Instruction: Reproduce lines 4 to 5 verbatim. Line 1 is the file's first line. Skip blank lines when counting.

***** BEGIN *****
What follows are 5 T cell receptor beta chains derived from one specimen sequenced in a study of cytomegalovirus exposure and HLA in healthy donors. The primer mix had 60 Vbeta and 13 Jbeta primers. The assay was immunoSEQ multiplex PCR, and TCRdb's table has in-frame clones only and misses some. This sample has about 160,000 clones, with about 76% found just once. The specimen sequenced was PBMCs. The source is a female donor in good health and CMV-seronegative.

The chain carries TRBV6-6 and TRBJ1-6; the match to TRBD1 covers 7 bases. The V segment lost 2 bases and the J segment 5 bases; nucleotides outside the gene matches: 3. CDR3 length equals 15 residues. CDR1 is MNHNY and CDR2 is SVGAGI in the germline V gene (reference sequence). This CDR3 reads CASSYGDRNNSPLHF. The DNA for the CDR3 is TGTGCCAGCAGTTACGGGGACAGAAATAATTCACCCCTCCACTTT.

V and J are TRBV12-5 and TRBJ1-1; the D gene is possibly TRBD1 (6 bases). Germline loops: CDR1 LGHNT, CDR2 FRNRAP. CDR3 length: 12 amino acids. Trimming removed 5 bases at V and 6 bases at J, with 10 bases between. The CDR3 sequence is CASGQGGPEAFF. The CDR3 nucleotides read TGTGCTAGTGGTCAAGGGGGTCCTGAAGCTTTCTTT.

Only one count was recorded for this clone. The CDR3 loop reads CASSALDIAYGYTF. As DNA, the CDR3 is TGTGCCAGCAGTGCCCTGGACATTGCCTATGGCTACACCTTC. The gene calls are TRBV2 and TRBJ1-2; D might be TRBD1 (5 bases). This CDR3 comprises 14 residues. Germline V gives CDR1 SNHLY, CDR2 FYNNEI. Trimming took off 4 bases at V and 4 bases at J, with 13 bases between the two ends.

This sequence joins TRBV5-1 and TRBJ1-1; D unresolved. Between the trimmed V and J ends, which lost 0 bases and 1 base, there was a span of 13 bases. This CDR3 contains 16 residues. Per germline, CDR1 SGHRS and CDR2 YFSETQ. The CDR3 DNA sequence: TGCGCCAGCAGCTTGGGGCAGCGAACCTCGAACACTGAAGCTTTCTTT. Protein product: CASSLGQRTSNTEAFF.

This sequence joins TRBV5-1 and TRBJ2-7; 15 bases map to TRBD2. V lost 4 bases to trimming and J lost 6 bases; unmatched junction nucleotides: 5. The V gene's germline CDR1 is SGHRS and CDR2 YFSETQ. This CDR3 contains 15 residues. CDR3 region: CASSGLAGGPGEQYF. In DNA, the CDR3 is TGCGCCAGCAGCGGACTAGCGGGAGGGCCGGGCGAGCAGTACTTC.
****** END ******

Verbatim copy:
Only one count was recorded for this clone. The CDR3 loop reads CASSALDIAYGYTF. As DNA, the CDR3 is TGTGCCAGCAGTGCCCTGGACATTGCCTATGGCTACACCTTC. The gene calls are TRBV2 and TRBJ1-2; D might be TRBD1 (5 bases). This CDR3 comprises 14 residues. Germline V gives CDR1 SNHLY, CDR2 FYNNEI. Trimming took off 4 bases at V and 4 bases at J, with 13 bases between the two ends.

This sequence joins TRBV5-1 and TRBJ1-1; D unresolved. Between the trimmed V and J ends, which lost 0 bases and 1 base, there was a span of 13 bases. This CDR3 contains 16 residues. Per germline, CDR1 SGHRS and CDR2 YFSETQ. The CDR3 DNA sequence: TGCGCCAGCAGCTTGGGGCAGCGAACCTCGAACACTGAAGCTTTCTTT. Protein product: CASSLGQRTSNTEAFF.